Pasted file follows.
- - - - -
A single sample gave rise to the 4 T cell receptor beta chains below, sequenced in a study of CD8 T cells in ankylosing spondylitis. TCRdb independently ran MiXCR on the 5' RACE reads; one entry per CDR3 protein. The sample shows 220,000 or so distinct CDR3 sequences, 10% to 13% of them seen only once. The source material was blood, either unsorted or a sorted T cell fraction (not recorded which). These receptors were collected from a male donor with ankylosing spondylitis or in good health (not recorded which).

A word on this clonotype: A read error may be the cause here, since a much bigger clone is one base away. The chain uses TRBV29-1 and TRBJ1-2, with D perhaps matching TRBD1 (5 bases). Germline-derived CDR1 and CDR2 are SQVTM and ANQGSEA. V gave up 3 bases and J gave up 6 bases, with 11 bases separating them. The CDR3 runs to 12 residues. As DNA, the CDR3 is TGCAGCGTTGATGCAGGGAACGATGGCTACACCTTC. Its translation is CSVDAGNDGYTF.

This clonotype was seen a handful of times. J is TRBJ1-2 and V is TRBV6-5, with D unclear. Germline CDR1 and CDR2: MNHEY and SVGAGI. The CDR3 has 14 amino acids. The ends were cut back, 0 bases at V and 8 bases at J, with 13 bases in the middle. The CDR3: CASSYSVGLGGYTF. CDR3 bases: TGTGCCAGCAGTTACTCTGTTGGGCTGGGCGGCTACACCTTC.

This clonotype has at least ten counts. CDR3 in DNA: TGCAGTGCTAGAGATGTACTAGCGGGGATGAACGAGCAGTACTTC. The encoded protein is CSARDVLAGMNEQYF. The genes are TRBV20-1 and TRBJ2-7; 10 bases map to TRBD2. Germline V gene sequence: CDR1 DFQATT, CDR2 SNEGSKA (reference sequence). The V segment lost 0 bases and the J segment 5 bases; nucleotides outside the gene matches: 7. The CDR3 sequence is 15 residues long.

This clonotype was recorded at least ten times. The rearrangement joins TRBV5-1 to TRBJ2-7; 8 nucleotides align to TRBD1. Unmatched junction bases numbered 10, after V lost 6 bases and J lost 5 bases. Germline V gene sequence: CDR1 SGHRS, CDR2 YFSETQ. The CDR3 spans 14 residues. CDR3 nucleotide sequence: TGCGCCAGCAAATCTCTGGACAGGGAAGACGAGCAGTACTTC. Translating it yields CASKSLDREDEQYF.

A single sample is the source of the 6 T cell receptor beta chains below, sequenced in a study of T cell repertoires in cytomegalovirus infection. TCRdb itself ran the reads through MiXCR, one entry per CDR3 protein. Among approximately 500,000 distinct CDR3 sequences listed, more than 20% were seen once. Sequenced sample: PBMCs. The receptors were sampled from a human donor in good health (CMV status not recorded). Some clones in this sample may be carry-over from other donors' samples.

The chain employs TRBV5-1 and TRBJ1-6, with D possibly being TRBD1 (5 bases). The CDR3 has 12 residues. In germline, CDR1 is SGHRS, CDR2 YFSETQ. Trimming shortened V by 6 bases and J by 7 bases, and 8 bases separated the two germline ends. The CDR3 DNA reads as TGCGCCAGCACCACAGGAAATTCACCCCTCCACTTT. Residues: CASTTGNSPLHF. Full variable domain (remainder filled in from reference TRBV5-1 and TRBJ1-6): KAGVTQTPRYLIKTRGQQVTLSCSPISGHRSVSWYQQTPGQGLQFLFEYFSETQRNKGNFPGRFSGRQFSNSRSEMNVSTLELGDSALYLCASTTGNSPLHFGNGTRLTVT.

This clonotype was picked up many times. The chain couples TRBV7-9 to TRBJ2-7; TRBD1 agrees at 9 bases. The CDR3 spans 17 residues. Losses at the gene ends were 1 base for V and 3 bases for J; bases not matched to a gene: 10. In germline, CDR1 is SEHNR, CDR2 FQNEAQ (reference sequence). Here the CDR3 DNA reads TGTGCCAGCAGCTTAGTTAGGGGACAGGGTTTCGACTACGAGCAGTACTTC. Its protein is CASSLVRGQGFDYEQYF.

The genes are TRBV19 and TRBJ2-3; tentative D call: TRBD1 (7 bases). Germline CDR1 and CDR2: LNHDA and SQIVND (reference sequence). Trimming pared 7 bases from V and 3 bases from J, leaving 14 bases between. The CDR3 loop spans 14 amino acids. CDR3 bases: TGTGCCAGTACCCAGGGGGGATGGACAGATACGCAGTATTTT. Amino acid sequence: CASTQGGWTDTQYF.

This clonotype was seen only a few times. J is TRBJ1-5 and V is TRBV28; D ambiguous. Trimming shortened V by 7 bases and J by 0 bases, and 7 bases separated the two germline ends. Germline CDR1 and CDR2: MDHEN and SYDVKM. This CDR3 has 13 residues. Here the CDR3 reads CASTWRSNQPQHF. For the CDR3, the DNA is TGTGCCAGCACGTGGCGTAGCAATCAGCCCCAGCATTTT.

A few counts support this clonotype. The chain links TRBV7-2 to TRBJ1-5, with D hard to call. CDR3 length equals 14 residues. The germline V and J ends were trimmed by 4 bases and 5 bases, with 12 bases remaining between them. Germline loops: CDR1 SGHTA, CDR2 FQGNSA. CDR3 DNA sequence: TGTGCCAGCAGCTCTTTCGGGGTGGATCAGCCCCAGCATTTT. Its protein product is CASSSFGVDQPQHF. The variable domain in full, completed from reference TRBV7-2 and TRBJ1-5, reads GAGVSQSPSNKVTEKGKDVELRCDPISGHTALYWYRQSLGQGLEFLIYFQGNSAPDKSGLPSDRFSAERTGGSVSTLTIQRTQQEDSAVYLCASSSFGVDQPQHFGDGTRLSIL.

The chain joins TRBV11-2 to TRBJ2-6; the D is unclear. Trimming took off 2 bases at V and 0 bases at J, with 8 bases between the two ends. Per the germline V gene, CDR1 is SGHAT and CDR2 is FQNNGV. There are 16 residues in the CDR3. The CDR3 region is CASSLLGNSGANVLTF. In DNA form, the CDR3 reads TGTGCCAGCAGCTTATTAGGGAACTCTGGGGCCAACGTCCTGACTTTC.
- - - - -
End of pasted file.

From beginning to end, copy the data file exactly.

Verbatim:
A single sample gave rise to the 4 T cell receptor beta chains below, sequenced in a study of CD8 T cells in ankylosing spondylitis. TCRdb independently ran MiXCR on the 5' RACE reads; one entry per CDR3 protein. The sample shows 220,000 or so distinct CDR3 sequences, 10% to 13% of them seen only once. The source material was blood, either unsorted or a sorted T cell fraction (not recorded which). These receptors were collected from a male donor with ankylosing spondylitis or in good health (not recorded which).

A word on this clonotype: A read error may be the cause here, since a much bigger clone is one base away. The chain uses TRBV29-1 and TRBJ1-2, with D perhaps matching TRBD1 (5 bases). Germline-derived CDR1 and CDR2 are SQVTM and ANQGSEA. V gave up 3 bases and J gave up 6 bases, with 11 bases separating them. The CDR3 runs to 12 residues. As DNA, the CDR3 is TGCAGCGTTGATGCAGGGAACGATGGCTACACCTTC. Its translation is CSVDAGNDGYTF.

This clonotype was seen a handful of times. J is TRBJ1-2 and V is TRBV6-5, with D unclear. Germline CDR1 and CDR2: MNHEY and SVGAGI. The CDR3 has 14 amino acids. The ends were cut back, 0 bases at V and 8 bases at J, with 13 bases in the middle. The CDR3: CASSYSVGLGGYTF. CDR3 bases: TGTGCCAGCAGTTACTCTGTTGGGCTGGGCGGCTACACCTTC.

This clonotype has at least ten counts. CDR3 in DNA: TGCAGTGCTAGAGATGTACTAGCGGGGATGAACGAGCAGTACTTC. The encoded protein is CSARDVLAGMNEQYF. The genes are TRBV20-1 and TRBJ2-7; 10 bases map to TRBD2. Germline V gene sequence: CDR1 DFQATT, CDR2 SNEGSKA (reference sequence). The V segment lost 0 bases and the J segment 5 bases; nucleotides outside the gene matches: 7. The CDR3 sequence is 15 residues long.

This clonotype was recorded at least ten times. The rearrangement joins TRBV5-1 to TRBJ2-7; 8 nucleotides align to TRBD1. Unmatched junction bases numbered 10, after V lost 6 bases and J lost 5 bases. Germline V gene sequence: CDR1 SGHRS, CDR2 YFSETQ. The CDR3 spans 14 residues. CDR3 nucleotide sequence: TGCGCCAGCAAATCTCTGGACAGGGAAGACGAGCAGTACTTC. Translating it yields CASKSLDREDEQYF.

A single sample is the source of the 6 T cell receptor beta chains below, sequenced in a study of T cell repertoires in cytomegalovirus infection. TCRdb itself ran the reads through MiXCR, one entry per CDR3 protein. Among approximately 500,000 distinct CDR3 sequences listed, more than 20% were seen once. Sequenced sample: PBMCs. The receptors were sampled from a human donor in good health (CMV status not recorded). Some clones in this sample may be carry-over from other donors' samples.

The chain employs TRBV5-1 and TRBJ1-6, with D possibly being TRBD1 (5 bases). The CDR3 has 12 residues. In germline, CDR1 is SGHRS, CDR2 YFSETQ. Trimming shortened V by 6 bases and J by 7 bases, and 8 bases separated the two germline ends. The CDR3 DNA reads as TGCGCCAGCACCACAGGAAATTCACCCCTCCACTTT. Residues: CASTTGNSPLHF. Full variable domain (remainder filled in from reference TRBV5-1 and TRBJ1-6): KAGVTQTPRYLIKTRGQQVTLSCSPISGHRSVSWYQQTPGQGLQFLFEYFSETQRNKGNFPGRFSGRQFSNSRSEMNVSTLELGDSALYLCASTTGNSPLHFGNGTRLTVT.

This clonotype was picked up many times. The chain couples TRBV7-9 to TRBJ2-7; TRBD1 agrees at 9 bases. The CDR3 spans 17 residues. Losses at the gene ends were 1 base for V and 3 bases for J; bases not matched to a gene: 10. In germline, CDR1 is SEHNR, CDR2 FQNEAQ (reference sequence). Here the CDR3 DNA reads TGTGCCAGCAGCTTAGTTAGGGGACAGGGTTTCGACTACGAGCAGTACTTC. Its protein is CASSLVRGQGFDYEQYF.

The genes are TRBV19 and TRBJ2-3; tentative D call: TRBD1 (7 bases). Germline CDR1 and CDR2: LNHDA and SQIVND (reference sequence). Trimming pared 7 bases from V and 3 bases from J, leaving 14 bases between. The CDR3 loop spans 14 amino acids. CDR3 bases: TGTGCCAGTACCCAGGGGGGATGGACAGATACGCAGTATTTT. Amino acid sequence: CASTQGGWTDTQYF.

This clonotype was seen only a few times. J is TRBJ1-5 and V is TRBV28; D ambiguous. Trimming shortened V by 7 bases and J by 0 bases, and 7 bases separated the two germline ends. Germline CDR1 and CDR2: MDHEN and SYDVKM. This CDR3 has 13 residues. Here the CDR3 reads CASTWRSNQPQHF. For the CDR3, the DNA is TGTGCCAGCACGTGGCGTAGCAATCAGCCCCAGCATTTT.

A few counts support this clonotype. The chain links TRBV7-2 to TRBJ1-5, with D hard to call. CDR3 length equals 14 residues. The germline V and J ends were trimmed by 4 bases and 5 bases, with 12 bases remaining between them. Germline loops: CDR1 SGHTA, CDR2 FQGNSA. CDR3 DNA sequence: TGTGCCAGCAGCTCTTTCGGGGTGGATCAGCCCCAGCATTTT. Its protein product is CASSSFGVDQPQHF. The variable domain in full, completed from reference TRBV7-2 and TRBJ1-5, reads GAGVSQSPSNKVTEKGKDVELRCDPISGHTALYWYRQSLGQGLEFLIYFQGNSAPDKSGLPSDRFSAERTGGSVSTLTIQRTQQEDSAVYLCASSSFGVDQPQHFGDGTRLSIL.

The chain joins TRBV11-2 to TRBJ2-6; the D is unclear. Trimming took off 2 bases at V and 0 bases at J, with 8 bases between the two ends. Per the germline V gene, CDR1 is SGHAT and CDR2 is FQNNGV. There are 16 residues in the CDR3. The CDR3 region is CASSLLGNSGANVLTF. In DNA form, the CDR3 reads TGTGCCAGCAGCTTATTAGGGAACTCTGGGGCCAACGTCCTGACTTTC.